Cory Aquino’s legacy takes spotlight on death anniversary
On the ninth death anniversary of democracy icon Cory Aquino, her bereaved kin console themselves with the fact that she did not have to live through efforts by certain groups to gradually erase her hard-fought legacy.
“First, we miss her. But in a sense we’re glad she doesn’t have to see what’s happening to our beloved country these days,” said her son, former President Benigno Aquino III.
Aquino made the remarks to reporters at Manila Memorial Park, at the tomb of former President Cory and her husband, former Sen. Benigno “Ninoy” Aquino Jr., which had been bedecked with yellow chrysanthemums.
The renewed spotlight on Cory’s role in ushering the return of democracy, after years of dictatorial rule of Ferdinand Marcos, seemed to be the perfect foil amid an alleged backslide toward tyranny under President Rodrigo Duterte.
The younger Aquino said his mother was “nourishing,” but the assassination of Ninoy and her swift rise to the presidency forced her to take on dual roles as “both mother and father to all of us.”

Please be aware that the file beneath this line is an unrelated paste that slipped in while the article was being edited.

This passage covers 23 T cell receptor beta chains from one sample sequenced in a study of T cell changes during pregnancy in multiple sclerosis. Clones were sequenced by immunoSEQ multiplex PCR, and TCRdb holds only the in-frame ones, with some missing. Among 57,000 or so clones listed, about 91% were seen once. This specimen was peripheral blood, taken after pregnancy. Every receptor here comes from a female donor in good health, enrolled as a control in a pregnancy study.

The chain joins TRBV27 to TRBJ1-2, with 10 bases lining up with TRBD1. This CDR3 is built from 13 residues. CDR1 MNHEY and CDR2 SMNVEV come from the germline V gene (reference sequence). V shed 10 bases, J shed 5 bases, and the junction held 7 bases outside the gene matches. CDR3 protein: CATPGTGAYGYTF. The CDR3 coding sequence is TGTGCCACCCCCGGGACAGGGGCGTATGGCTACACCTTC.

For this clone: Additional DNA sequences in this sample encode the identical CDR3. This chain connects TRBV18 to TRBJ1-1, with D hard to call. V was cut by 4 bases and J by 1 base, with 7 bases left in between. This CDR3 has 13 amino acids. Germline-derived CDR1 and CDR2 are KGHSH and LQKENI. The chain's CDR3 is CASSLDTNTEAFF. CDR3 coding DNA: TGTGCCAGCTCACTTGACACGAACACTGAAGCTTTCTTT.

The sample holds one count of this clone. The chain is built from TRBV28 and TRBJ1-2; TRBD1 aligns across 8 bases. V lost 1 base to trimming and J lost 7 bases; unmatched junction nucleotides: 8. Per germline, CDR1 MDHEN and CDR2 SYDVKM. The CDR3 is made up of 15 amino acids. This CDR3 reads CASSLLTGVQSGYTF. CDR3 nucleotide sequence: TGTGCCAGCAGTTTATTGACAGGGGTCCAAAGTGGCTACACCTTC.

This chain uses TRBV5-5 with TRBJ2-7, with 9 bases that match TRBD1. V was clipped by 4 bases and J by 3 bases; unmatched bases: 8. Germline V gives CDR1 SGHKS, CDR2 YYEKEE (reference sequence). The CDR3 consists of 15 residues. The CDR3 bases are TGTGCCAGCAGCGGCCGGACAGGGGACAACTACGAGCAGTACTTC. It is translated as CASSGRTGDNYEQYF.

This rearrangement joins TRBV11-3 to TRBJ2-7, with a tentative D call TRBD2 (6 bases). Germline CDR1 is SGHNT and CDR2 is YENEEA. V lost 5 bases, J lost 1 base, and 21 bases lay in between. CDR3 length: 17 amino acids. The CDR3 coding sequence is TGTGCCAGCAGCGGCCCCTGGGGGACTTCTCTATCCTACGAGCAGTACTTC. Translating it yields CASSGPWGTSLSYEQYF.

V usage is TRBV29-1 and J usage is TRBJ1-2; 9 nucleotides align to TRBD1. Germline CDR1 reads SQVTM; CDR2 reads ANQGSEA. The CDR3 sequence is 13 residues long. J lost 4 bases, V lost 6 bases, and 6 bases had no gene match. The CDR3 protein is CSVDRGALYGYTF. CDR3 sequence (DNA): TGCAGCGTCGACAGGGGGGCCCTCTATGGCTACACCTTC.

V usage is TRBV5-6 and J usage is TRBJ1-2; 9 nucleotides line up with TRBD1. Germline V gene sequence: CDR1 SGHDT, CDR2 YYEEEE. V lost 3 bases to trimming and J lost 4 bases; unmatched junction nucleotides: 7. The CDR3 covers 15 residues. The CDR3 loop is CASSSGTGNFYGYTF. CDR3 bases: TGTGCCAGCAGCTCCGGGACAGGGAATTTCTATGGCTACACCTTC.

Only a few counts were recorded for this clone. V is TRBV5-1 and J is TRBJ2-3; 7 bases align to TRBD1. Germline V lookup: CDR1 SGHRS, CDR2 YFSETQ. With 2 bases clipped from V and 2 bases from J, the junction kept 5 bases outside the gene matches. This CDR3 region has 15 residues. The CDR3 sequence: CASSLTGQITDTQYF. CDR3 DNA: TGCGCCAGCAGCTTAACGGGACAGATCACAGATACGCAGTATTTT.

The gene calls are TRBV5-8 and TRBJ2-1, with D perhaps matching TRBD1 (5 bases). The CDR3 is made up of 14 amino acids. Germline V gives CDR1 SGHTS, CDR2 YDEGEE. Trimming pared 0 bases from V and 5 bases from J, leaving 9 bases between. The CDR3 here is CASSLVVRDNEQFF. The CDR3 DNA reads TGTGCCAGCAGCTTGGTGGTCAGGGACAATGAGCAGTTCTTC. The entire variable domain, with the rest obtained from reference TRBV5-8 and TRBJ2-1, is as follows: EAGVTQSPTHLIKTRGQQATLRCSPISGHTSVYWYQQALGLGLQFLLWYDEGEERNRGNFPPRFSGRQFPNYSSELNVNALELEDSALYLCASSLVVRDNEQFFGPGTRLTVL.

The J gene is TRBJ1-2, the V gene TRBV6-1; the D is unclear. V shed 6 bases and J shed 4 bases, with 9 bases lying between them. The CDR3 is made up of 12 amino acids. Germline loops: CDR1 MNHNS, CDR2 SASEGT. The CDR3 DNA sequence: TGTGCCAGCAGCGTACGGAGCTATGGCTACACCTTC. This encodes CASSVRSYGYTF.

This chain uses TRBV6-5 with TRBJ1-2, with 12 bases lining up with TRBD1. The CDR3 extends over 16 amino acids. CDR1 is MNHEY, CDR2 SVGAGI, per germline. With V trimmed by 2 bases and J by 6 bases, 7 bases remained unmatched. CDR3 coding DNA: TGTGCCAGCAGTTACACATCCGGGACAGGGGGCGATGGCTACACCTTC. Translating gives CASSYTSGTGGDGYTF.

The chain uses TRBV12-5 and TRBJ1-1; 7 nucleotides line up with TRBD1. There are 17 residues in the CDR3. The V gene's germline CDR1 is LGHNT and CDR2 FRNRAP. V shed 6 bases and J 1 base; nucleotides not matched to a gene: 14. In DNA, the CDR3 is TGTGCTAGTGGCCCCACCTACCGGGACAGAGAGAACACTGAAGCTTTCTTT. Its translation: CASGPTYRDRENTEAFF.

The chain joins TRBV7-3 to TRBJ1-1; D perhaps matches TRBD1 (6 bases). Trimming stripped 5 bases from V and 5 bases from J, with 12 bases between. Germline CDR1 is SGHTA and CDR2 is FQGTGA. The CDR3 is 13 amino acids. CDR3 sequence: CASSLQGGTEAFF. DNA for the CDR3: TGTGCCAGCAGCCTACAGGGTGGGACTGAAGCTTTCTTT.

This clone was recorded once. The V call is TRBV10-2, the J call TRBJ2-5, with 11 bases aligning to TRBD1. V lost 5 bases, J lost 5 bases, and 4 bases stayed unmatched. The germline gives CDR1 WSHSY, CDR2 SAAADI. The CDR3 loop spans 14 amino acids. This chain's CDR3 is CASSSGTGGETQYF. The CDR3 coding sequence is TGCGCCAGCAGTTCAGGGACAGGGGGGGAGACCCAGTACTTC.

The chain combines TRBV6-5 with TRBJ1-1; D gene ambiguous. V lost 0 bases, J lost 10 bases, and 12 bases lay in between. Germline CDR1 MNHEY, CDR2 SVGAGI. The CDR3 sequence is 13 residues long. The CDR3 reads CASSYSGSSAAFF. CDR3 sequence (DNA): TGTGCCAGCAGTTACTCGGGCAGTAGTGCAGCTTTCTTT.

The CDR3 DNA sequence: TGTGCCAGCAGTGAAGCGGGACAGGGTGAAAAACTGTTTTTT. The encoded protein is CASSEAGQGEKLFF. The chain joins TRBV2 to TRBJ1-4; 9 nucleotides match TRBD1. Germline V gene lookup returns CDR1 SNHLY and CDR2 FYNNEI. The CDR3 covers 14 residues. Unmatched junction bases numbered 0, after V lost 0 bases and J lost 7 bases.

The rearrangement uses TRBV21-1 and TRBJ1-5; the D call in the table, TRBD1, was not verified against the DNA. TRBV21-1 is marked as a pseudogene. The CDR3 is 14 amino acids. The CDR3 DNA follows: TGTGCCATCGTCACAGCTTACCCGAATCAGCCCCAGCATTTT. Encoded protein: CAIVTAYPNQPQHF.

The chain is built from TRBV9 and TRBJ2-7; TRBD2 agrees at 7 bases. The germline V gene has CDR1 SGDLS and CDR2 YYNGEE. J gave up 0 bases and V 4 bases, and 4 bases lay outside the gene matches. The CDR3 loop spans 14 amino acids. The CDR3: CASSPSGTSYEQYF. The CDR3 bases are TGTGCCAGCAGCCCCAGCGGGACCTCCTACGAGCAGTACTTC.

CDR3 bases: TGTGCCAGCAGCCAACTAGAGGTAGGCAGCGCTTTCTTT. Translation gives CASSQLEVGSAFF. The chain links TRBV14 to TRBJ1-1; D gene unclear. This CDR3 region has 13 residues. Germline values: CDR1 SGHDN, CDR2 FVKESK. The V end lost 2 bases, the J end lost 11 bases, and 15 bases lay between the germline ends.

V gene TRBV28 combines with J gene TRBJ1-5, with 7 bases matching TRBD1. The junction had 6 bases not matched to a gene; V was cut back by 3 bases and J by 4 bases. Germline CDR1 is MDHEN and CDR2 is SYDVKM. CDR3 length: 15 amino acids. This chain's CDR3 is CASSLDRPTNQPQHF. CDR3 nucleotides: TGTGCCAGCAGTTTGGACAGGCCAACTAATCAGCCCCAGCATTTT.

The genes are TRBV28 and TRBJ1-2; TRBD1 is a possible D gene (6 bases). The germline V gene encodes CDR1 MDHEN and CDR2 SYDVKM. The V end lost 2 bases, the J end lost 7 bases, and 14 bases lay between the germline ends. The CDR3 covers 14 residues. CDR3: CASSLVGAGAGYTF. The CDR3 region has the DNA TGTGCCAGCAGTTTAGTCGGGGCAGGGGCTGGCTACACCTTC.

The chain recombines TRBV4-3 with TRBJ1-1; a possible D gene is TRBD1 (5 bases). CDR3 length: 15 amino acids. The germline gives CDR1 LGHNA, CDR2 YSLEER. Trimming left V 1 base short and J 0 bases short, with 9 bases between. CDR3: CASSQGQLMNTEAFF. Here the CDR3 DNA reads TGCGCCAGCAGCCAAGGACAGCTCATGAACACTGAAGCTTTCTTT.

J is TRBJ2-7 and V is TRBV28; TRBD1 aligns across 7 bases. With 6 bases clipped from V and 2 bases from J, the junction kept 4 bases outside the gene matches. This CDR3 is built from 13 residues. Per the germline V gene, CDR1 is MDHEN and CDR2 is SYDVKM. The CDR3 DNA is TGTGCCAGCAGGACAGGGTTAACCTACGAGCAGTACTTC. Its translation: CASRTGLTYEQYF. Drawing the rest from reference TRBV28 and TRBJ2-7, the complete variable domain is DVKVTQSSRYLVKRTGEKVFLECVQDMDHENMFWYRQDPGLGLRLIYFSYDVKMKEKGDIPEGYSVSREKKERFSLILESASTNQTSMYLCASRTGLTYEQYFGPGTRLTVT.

“I think that really helped us to grow, understand our condition, and really fortify our spirits for all the struggles we had to undergo,” he added.
Aquino was the latest on Wednesday to add his voice to the chorus of denunciations against the President’s penchant for “recycling” officials he had already sacked.
“When you remove someone from their position, it means loss of trust and confidence [on the appointee],” Aquino said. “If you place them in another position, can that be? In another capacity, you can suddenly trust them again?”
But Aquino showed no appetite for staging a political comeback when asked about his plans for the 2019 elections.
“People have been asking me, won’t I run? I said, if I run, they’ll throw everything [at me] including the kitchen sink, [even] the house where it’s attached,” quipped Aquino, before adding that he still had “a lot of supporters.”
“For sure, I’d win,” he said.
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